This is Vassar: The newsletter for Vassar College Alumnae/i and Families

Vassar’s Urban Studies Program Explores World Trade Center Redevelopment

For its 2007-08 Urban Talks programming, the Urban Studies Program is hosting a series of events, “Redeveloping the World Trade Center,” to educate the Vassar community on the recent developments and unfolding debates in the redesign and rebuilding of the World Trade Center (WTC) area in downtown New York City. The events cover the crucial aspects of this project — planning, architecture, policy, media, the Ground Zero building site, and neighborhood stakeholders — and will be incorporated into the assignments and readings for at least three Spring 2008 courses at Vassar.

The first event (Thursday, March 27, 5 p.m., Students’ Building, second floor) introduces the complex and contested planning history of the WTC redevelopment after 9/11. Nicholas Adams, Vassar’s Mary Conover Mellon Professor in the History of Architecture, will interview Andrew Winters, who was vice president and director of planning, design, and development at the Lower Manhattan Development Corporation. Winters now serves in the office of Daniel Doctoroff, New York City’s deputy mayor for economic development and rebuilding. In this position, he has special responsibility for the performing arts center at Ground Zero. On Thursday, April 3, a panel discussion on the WTC redevelopment will focus on the architectural, media, and policy issues. Three scholars — New York University Professor of Architectural History Hilary Ballon, Vassar Lecturer in Urban Studies Lisa Brawley, and Vassar Professor of Geography Brian Godfrey — will each give presentations on these respective areas, referring to the prior Winters lecture to call attention to the contested aspects and depictions of the WTC redevelopment.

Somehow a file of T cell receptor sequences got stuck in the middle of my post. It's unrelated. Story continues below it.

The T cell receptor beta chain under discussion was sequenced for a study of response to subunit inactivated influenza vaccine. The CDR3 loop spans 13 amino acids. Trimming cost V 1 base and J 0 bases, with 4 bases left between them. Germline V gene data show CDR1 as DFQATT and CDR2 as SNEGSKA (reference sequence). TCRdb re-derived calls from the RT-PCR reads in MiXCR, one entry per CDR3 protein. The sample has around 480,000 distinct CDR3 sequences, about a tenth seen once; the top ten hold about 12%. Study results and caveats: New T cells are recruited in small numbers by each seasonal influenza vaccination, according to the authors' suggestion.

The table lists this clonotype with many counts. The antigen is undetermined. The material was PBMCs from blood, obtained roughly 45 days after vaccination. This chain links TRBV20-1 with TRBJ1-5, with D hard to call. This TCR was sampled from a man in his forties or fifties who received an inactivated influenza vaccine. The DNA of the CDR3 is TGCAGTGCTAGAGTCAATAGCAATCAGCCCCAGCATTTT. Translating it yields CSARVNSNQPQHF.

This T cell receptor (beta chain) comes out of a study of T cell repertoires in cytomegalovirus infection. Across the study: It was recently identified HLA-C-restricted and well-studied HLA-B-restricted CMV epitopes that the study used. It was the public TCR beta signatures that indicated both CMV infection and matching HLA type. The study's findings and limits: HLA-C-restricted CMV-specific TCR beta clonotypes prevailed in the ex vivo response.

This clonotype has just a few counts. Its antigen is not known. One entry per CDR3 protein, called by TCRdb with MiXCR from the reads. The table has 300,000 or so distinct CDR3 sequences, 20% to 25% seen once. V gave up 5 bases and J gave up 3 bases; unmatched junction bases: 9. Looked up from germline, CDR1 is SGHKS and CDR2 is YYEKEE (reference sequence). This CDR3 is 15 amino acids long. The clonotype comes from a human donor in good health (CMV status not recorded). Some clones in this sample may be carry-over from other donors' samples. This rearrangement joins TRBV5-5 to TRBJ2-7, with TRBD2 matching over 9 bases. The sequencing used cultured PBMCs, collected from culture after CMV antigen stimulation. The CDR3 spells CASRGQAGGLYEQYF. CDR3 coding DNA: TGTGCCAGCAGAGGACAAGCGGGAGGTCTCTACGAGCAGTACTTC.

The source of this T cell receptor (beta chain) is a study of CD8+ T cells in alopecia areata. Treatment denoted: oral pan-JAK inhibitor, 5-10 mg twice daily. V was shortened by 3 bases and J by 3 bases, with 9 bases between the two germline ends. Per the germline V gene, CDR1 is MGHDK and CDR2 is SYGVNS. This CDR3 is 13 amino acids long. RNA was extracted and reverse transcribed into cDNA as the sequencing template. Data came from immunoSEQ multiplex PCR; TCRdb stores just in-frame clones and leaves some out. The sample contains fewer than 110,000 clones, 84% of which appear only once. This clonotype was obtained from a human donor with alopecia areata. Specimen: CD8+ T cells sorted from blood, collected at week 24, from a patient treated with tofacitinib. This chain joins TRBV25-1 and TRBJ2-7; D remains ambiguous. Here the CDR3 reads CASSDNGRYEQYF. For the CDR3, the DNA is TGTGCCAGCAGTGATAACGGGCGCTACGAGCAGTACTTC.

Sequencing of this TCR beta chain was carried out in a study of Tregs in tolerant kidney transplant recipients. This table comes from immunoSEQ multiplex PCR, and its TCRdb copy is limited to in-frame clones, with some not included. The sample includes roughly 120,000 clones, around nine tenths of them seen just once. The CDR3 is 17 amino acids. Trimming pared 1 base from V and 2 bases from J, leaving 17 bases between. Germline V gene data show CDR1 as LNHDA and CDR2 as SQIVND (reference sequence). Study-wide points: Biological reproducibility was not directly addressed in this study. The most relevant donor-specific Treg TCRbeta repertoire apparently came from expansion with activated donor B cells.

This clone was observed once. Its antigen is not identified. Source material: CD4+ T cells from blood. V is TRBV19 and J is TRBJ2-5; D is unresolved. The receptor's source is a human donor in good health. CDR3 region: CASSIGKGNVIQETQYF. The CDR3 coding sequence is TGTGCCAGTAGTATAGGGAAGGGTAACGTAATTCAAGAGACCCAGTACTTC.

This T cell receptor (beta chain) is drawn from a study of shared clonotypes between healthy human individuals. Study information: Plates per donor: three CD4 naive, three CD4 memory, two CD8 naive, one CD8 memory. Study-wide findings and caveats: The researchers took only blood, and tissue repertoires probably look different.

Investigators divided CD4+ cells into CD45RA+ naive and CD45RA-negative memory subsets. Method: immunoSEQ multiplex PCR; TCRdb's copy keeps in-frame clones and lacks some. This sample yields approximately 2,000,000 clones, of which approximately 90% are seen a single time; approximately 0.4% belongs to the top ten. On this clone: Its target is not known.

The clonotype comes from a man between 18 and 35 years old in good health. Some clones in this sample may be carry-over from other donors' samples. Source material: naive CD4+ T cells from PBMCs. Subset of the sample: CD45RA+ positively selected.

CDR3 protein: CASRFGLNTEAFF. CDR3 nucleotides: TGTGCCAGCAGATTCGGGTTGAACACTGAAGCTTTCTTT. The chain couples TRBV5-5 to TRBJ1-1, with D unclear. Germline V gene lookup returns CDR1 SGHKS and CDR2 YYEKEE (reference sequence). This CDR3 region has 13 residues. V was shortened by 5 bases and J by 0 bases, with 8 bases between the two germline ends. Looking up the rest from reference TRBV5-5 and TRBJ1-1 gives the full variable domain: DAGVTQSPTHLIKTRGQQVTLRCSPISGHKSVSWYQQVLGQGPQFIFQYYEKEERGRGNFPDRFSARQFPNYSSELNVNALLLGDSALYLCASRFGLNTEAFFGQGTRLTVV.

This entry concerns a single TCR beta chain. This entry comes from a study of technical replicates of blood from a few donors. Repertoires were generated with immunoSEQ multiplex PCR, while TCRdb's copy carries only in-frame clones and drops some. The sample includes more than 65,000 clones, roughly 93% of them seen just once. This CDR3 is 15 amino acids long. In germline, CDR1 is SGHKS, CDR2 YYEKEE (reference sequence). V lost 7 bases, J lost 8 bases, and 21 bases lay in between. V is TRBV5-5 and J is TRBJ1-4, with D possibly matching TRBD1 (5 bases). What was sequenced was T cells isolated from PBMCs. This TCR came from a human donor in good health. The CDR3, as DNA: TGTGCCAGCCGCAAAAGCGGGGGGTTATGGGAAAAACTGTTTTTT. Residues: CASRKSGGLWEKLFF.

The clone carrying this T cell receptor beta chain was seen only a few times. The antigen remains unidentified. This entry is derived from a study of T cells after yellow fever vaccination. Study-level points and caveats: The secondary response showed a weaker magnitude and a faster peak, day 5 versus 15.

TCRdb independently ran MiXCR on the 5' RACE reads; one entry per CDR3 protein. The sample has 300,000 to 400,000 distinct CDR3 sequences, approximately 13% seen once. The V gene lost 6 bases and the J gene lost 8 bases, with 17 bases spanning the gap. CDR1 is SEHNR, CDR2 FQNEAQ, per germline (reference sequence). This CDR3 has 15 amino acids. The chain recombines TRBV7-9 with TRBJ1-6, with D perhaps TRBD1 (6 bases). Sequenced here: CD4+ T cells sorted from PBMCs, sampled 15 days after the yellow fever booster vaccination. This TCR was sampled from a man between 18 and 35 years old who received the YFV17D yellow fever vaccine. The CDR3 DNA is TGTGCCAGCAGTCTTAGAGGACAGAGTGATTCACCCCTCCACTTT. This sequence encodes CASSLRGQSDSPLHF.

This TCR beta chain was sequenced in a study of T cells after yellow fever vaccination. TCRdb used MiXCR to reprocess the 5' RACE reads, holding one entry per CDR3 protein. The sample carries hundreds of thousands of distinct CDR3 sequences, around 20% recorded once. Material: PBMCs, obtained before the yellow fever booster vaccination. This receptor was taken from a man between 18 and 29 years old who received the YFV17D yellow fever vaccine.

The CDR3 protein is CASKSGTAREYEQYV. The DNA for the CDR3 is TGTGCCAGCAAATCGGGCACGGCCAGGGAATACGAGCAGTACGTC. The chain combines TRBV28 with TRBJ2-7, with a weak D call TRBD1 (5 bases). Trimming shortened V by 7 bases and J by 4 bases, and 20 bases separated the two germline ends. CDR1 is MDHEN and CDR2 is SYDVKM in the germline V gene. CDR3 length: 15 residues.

And, finally, students and faculty will travel to the WTC redevelopment site. Matthew Postal ’83, an architectural historian at the Municipal Arts Society, will lead a tour of the site and the day also will include discussions with representatives of neighborhood stakeholders that have challenged the closed deliberations and corporate-responsive direction of the redevelopment. The three participating classes in this field trip are “Introduction to Urban Studies” with Associate Professor of Sociology Leonard Nevarez, “Urban Geography” with Professor of Geography Brian Godfrey, and “Architecture of the Modern World” with Professor of Art Nicholas Adams. 

The first two lectures are open to the public. If you are interested in attending, please contact

March 2008

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